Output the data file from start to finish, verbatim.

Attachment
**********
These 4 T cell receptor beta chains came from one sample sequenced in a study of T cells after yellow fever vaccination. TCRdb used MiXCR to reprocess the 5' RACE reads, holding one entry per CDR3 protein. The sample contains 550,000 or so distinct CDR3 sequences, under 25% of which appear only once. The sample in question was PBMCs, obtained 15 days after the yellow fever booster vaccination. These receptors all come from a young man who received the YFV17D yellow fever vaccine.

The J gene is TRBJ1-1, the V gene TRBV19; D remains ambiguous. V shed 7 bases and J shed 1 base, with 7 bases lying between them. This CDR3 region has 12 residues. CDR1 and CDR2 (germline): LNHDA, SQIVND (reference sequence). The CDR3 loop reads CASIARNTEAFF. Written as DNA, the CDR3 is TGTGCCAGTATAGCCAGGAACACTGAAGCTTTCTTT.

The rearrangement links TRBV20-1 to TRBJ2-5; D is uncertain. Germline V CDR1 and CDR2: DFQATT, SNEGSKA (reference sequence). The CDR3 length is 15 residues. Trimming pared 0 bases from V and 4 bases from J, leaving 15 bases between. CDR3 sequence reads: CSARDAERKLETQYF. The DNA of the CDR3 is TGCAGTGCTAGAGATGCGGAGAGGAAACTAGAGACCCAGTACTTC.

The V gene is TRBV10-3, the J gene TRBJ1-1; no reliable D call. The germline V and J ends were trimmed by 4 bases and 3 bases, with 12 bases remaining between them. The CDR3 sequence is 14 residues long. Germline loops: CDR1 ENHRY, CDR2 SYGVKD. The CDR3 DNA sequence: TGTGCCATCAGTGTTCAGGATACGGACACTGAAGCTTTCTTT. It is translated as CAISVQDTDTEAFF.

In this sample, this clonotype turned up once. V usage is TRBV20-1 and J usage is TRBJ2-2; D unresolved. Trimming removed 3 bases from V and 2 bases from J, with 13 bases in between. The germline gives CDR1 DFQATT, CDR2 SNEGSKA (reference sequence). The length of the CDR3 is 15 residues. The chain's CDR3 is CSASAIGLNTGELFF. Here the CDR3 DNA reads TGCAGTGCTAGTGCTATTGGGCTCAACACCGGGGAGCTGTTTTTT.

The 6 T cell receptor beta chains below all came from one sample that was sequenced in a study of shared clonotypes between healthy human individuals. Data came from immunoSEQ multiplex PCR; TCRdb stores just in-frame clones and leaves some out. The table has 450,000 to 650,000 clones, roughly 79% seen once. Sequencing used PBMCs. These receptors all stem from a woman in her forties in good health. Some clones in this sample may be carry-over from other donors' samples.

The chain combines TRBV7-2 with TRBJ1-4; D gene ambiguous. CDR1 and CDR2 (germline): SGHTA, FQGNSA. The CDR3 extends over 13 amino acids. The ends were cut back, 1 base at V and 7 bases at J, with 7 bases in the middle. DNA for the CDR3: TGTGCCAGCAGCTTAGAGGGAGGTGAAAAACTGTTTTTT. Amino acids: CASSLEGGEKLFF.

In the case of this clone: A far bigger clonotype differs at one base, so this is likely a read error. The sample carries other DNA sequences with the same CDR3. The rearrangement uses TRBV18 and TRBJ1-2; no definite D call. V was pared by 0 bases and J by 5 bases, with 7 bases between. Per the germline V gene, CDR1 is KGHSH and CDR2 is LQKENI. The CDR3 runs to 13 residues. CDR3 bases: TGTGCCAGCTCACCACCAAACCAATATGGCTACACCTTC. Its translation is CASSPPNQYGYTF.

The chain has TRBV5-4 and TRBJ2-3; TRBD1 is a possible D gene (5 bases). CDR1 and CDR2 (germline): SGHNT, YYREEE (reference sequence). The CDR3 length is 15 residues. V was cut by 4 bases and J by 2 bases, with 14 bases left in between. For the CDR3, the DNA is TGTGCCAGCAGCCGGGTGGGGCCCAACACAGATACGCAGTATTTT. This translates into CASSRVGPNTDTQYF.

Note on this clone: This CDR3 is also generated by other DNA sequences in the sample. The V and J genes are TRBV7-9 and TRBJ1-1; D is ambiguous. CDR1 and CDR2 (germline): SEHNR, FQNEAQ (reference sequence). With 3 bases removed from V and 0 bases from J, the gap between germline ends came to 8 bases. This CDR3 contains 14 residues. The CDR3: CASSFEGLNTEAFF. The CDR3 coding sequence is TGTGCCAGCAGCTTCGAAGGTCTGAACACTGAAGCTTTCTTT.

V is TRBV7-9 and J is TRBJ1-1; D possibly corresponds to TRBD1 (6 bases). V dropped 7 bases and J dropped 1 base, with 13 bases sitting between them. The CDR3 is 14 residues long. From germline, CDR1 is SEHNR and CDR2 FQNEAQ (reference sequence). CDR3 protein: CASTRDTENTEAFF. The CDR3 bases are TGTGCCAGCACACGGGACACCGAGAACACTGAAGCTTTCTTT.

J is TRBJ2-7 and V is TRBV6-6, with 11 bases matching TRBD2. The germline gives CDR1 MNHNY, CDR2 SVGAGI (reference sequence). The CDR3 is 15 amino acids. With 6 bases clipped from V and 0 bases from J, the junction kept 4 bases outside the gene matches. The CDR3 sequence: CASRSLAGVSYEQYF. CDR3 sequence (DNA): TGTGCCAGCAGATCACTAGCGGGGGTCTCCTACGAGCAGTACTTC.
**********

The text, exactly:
These 4 T cell receptor beta chains came from one sample sequenced in a study of T cells after yellow fever vaccination. TCRdb used MiXCR to reprocess the 5' RACE reads, holding one entry per CDR3 protein. The sample contains 550,000 or so distinct CDR3 sequences, under 25% of which appear only once. The sample in question was PBMCs, obtained 15 days after the yellow fever booster vaccination. These receptors all come from a young man who received the YFV17D yellow fever vaccine.

The J gene is TRBJ1-1, the V gene TRBV19; D remains ambiguous. V shed 7 bases and J shed 1 base, with 7 bases lying between them. This CDR3 region has 12 residues. CDR1 and CDR2 (germline): LNHDA, SQIVND (reference sequence). The CDR3 loop reads CASIARNTEAFF. Written as DNA, the CDR3 is TGTGCCAGTATAGCCAGGAACACTGAAGCTTTCTTT.

The rearrangement links TRBV20-1 to TRBJ2-5; D is uncertain. Germline V CDR1 and CDR2: DFQATT, SNEGSKA (reference sequence). The CDR3 length is 15 residues. Trimming pared 0 bases from V and 4 bases from J, leaving 15 bases between. CDR3 sequence reads: CSARDAERKLETQYF. The DNA of the CDR3 is TGCAGTGCTAGAGATGCGGAGAGGAAACTAGAGACCCAGTACTTC.

The V gene is TRBV10-3, the J gene TRBJ1-1; no reliable D call. The germline V and J ends were trimmed by 4 bases and 3 bases, with 12 bases remaining between them. The CDR3 sequence is 14 residues long. Germline loops: CDR1 ENHRY, CDR2 SYGVKD. The CDR3 DNA sequence: TGTGCCATCAGTGTTCAGGATACGGACACTGAAGCTTTCTTT. It is translated as CAISVQDTDTEAFF.

In this sample, this clonotype turned up once. V usage is TRBV20-1 and J usage is TRBJ2-2; D unresolved. Trimming removed 3 bases from V and 2 bases from J, with 13 bases in between. The germline gives CDR1 DFQATT, CDR2 SNEGSKA (reference sequence). The length of the CDR3 is 15 residues. The chain's CDR3 is CSASAIGLNTGELFF. Here the CDR3 DNA reads TGCAGTGCTAGTGCTATTGGGCTCAACACCGGGGAGCTGTTTTTT.

The 6 T cell receptor beta chains below all came from one sample that was sequenced in a study of shared clonotypes between healthy human individuals. Data came from immunoSEQ multiplex PCR; TCRdb stores just in-frame clones and leaves some out. The table has 450,000 to 650,000 clones, roughly 79% seen once. Sequencing used PBMCs. These receptors all stem from a woman in her forties in good health. Some clones in this sample may be carry-over from other donors' samples.

The chain combines TRBV7-2 with TRBJ1-4; D gene ambiguous. CDR1 and CDR2 (germline): SGHTA, FQGNSA. The CDR3 extends over 13 amino acids. The ends were cut back, 1 base at V and 7 bases at J, with 7 bases in the middle. DNA for the CDR3: TGTGCCAGCAGCTTAGAGGGAGGTGAAAAACTGTTTTTT. Amino acids: CASSLEGGEKLFF.

In the case of this clone: A far bigger clonotype differs at one base, so this is likely a read error. The sample carries other DNA sequences with the same CDR3. The rearrangement uses TRBV18 and TRBJ1-2; no definite D call. V was pared by 0 bases and J by 5 bases, with 7 bases between. Per the germline V gene, CDR1 is KGHSH and CDR2 is LQKENI. The CDR3 runs to 13 residues. CDR3 bases: TGTGCCAGCTCACCACCAAACCAATATGGCTACACCTTC. Its translation is CASSPPNQYGYTF.

The chain has TRBV5-4 and TRBJ2-3; TRBD1 is a possible D gene (5 bases). CDR1 and CDR2 (germline): SGHNT, YYREEE (reference sequence). The CDR3 length is 15 residues. V was cut by 4 bases and J by 2 bases, with 14 bases left in between. For the CDR3, the DNA is TGTGCCAGCAGCCGGGTGGGGCCCAACACAGATACGCAGTATTTT. This translates into CASSRVGPNTDTQYF.

Note on this clone: This CDR3 is also generated by other DNA sequences in the sample. The V and J genes are TRBV7-9 and TRBJ1-1; D is ambiguous. CDR1 and CDR2 (germline): SEHNR, FQNEAQ (reference sequence). With 3 bases removed from V and 0 bases from J, the gap between germline ends came to 8 bases. This CDR3 contains 14 residues. The CDR3: CASSFEGLNTEAFF. The CDR3 coding sequence is TGTGCCAGCAGCTTCGAAGGTCTGAACACTGAAGCTTTCTTT.

V is TRBV7-9 and J is TRBJ1-1; D possibly corresponds to TRBD1 (6 bases). V dropped 7 bases and J dropped 1 base, with 13 bases sitting between them. The CDR3 is 14 residues long. From germline, CDR1 is SEHNR and CDR2 FQNEAQ (reference sequence). CDR3 protein: CASTRDTENTEAFF. The CDR3 bases are TGTGCCAGCACACGGGACACCGAGAACACTGAAGCTTTCTTT.

J is TRBJ2-7 and V is TRBV6-6, with 11 bases matching TRBD2. The germline gives CDR1 MNHNY, CDR2 SVGAGI (reference sequence). The CDR3 is 15 amino acids. With 6 bases clipped from V and 0 bases from J, the junction kept 4 bases outside the gene matches. The CDR3 sequence: CASRSLAGVSYEQYF. CDR3 sequence (DNA): TGTGCCAGCAGATCACTAGCGGGGGTCTCCTACGAGCAGTACTTC.